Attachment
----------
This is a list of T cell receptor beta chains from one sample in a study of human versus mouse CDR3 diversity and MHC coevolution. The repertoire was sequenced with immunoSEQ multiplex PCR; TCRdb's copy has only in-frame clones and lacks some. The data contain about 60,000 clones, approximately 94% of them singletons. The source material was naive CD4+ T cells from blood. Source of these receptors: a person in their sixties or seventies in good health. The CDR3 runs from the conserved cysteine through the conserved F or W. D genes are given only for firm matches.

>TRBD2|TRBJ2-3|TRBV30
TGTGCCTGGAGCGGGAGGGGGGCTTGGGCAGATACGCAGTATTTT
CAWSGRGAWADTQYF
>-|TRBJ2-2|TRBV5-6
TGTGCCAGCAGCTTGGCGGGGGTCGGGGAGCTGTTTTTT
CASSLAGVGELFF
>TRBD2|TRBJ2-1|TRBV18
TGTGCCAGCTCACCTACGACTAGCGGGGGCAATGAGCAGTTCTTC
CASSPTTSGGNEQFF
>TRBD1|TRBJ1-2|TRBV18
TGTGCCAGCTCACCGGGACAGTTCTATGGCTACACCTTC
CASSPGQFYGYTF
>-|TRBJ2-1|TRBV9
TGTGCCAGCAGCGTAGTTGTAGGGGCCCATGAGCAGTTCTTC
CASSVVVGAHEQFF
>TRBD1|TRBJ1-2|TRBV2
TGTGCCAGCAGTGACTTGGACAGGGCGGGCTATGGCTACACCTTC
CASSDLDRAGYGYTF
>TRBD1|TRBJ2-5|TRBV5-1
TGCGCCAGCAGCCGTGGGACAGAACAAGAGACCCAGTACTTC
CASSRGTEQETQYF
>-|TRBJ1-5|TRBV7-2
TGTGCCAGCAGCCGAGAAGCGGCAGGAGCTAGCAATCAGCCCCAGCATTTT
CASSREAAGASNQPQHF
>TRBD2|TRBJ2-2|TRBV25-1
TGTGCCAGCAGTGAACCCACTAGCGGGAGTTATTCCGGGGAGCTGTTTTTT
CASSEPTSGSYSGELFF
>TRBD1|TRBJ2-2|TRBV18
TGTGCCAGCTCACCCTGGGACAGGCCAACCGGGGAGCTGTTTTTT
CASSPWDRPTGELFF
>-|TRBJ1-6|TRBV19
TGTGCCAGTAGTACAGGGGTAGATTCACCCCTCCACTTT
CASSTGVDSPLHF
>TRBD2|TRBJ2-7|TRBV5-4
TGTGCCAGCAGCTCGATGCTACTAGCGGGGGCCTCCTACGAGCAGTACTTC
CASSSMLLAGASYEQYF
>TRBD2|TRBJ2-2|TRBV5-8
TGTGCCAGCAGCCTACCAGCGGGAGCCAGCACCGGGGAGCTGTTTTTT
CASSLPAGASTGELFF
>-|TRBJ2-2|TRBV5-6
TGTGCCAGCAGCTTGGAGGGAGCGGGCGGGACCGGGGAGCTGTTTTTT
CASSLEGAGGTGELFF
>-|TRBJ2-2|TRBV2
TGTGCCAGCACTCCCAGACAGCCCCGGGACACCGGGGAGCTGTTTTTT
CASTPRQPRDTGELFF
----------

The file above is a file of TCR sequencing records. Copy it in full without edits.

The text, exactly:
This is a list of T cell receptor beta chains from one sample in a study of human versus mouse CDR3 diversity and MHC coevolution. The repertoire was sequenced with immunoSEQ multiplex PCR; TCRdb's copy has only in-frame clones and lacks some. The data contain about 60,000 clones, approximately 94% of them singletons. The source material was naive CD4+ T cells from blood. Source of these receptors: a person in their sixties or seventies in good health. The CDR3 runs from the conserved cysteine through the conserved F or W. D genes are given only for firm matches.

>TRBD2|TRBJ2-3|TRBV30
TGTGCCTGGAGCGGGAGGGGGGCTTGGGCAGATACGCAGTATTTT
CAWSGRGAWADTQYF
>-|TRBJ2-2|TRBV5-6
TGTGCCAGCAGCTTGGCGGGGGTCGGGGAGCTGTTTTTT
CASSLAGVGELFF
>TRBD2|TRBJ2-1|TRBV18
TGTGCCAGCTCACCTACGACTAGCGGGGGCAATGAGCAGTTCTTC
CASSPTTSGGNEQFF
>TRBD1|TRBJ1-2|TRBV18
TGTGCCAGCTCACCGGGACAGTTCTATGGCTACACCTTC
CASSPGQFYGYTF
>-|TRBJ2-1|TRBV9
TGTGCCAGCAGCGTAGTTGTAGGGGCCCATGAGCAGTTCTTC
CASSVVVGAHEQFF
>TRBD1|TRBJ1-2|TRBV2
TGTGCCAGCAGTGACTTGGACAGGGCGGGCTATGGCTACACCTTC
CASSDLDRAGYGYTF
>TRBD1|TRBJ2-5|TRBV5-1
TGCGCCAGCAGCCGTGGGACAGAACAAGAGACCCAGTACTTC
CASSRGTEQETQYF
>-|TRBJ1-5|TRBV7-2
TGTGCCAGCAGCCGAGAAGCGGCAGGAGCTAGCAATCAGCCCCAGCATTTT
CASSREAAGASNQPQHF
>TRBD2|TRBJ2-2|TRBV25-1
TGTGCCAGCAGTGAACCCACTAGCGGGAGTTATTCCGGGGAGCTGTTTTTT
CASSEPTSGSYSGELFF
>TRBD1|TRBJ2-2|TRBV18
TGTGCCAGCTCACCCTGGGACAGGCCAACCGGGGAGCTGTTTTTT
CASSPWDRPTGELFF
>-|TRBJ1-6|TRBV19
TGTGCCAGTAGTACAGGGGTAGATTCACCCCTCCACTTT
CASSTGVDSPLHF
>TRBD2|TRBJ2-7|TRBV5-4
TGTGCCAGCAGCTCGATGCTACTAGCGGGGGCCTCCTACGAGCAGTACTTC
CASSSMLLAGASYEQYF
>TRBD2|TRBJ2-2|TRBV5-8
TGTGCCAGCAGCCTACCAGCGGGAGCCAGCACCGGGGAGCTGTTTTTT
CASSLPAGASTGELFF
>-|TRBJ2-2|TRBV5-6
TGTGCCAGCAGCTTGGAGGGAGCGGGCGGGACCGGGGAGCTGTTTTTT
CASSLEGAGGTGELFF
>-|TRBJ2-2|TRBV2
TGTGCCAGCACTCCCAGACAGCCCCGGGACACCGGGGAGCTGTTTTTT
CASTPRQPRDTGELFF